MOGADISHU: Somalia arrested on Thursday a former Islamist militant who seeking election as a regional president, sparking clashes between his supporters and security forces.
The arrest of Mukhtar Robow in an area where al Shabaab militants retain a presence after a long civil war heightened tension between Somalia's central government and semi-autonomous regions where elections are scheduled over the coming months.
The Internal Security Ministry in Mogadishu said its forces had arrested Robow on the suspicion that he had brought militants and weapons back to the southern city of Baidoa, the capital of South West region where he is running for president.
The ministry asked Robow to denounce "his ideology of terrorism...and support the federal government of Somalia".
Robow, a former prominent al Shabaab insurgent and group spokesman, publicly renounced violence and recognised federal authority in August 2017.
Earlier on Thursday, Robow's spokesman said he was also beaten by Ethiopian troops, who are part of an African Union peacekeeping force in Somalia, in the course of his arrest.
A spokesman for Ethiopia's foreign ministry said he had no information on any Ethiopian involvement in Robow's arrest.
Baidoa residents said the arrest sparked off clashes between Baidoa militiamen loyal to Robow and Somali and Ethiopian security forces.
"There are casualties. We see Ethiopian tanks being moved into the town. Now there is sporadic gunfire. Tension is very high now and all shops are closed," Ahmed Abdullahi, a Baidoa shopkeeper, told Reuters.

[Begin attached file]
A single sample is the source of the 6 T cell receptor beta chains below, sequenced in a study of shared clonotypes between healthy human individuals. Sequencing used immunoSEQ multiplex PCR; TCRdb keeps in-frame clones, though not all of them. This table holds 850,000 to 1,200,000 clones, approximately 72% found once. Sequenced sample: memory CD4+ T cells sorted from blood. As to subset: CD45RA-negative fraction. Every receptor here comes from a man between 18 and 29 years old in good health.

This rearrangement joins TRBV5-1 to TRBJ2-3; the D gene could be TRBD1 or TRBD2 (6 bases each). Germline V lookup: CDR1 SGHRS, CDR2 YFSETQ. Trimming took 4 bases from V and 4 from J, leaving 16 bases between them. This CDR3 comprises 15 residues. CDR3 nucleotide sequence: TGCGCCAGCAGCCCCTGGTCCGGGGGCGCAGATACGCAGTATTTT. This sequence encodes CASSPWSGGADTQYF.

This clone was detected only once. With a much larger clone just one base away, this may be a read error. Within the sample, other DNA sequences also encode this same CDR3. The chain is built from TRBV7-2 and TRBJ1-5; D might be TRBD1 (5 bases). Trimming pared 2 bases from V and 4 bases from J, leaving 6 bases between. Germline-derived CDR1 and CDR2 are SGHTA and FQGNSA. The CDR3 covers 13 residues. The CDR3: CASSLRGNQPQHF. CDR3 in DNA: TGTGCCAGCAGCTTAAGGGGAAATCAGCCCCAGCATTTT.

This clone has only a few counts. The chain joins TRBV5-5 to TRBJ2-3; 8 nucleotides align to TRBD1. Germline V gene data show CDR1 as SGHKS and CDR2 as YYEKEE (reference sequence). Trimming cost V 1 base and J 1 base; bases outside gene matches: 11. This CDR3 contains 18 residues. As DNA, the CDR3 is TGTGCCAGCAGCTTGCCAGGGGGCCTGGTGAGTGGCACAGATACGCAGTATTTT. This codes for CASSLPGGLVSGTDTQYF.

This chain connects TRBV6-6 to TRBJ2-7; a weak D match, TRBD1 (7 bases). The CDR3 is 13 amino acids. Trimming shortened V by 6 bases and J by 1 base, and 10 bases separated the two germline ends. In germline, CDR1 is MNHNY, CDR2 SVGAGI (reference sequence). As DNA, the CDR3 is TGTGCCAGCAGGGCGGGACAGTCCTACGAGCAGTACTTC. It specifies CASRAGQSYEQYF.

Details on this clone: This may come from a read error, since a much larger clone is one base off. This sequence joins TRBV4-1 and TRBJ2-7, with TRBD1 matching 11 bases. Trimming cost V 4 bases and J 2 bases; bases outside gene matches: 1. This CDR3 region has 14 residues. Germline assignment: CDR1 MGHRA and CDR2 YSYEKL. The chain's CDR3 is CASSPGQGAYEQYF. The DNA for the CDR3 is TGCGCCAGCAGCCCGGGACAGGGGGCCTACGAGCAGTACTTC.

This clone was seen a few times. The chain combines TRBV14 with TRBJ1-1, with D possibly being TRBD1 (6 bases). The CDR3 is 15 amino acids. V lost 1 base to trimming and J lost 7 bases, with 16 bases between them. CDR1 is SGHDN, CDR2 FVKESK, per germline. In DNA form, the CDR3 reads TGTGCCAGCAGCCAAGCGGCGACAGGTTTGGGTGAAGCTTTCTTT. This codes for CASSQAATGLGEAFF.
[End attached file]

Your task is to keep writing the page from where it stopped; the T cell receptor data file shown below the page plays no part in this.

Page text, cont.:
Analysts said Robow's detention would only heighten his standing in South West. "A thoroughly daft move on part of the Ethiopians. They have now made him a martyr, increased his popularity even more," Rashid Abdi, Horn of Africa Project Director at International Crisis Group, said on Twitter.
The U.S.-backed Mogadishu government tried to bar Robow's presidential candidacy in South West, citing remaining U.S. sanctions against him. But the state electoral commission last month dismissed Mogadishu's demands and accepted his candidacy.
South West will be the first of Somalia’s seven semi-autonomous regions to hold presidential elections in the coming months, a critical juncture in a growing power struggle between the U.S.-backed central government and regions where militants retain a presence following a long civil war.
However, on Dec. 1 the commission postponed South West's vote for the third time, saying it was not sufficiently prepared amid lingering tensions with Mogadishu.
Somalia has been trying to claw its way out of the embers of the civil war that engulfed it in 1991, when clan warlords overthrew a dictator and then turned on each other.
Al Shabaab has sought for over a decade to topple the central government and implement its strict version of Islamic law. It was driven out of the capital in 2011 but maintains a foothold in some regions including South West.
(Reporting by Abdi Sheikh; additional reporting by Maggie Fick in Addis Ababa; Writing by George Obulutsa; Editing by)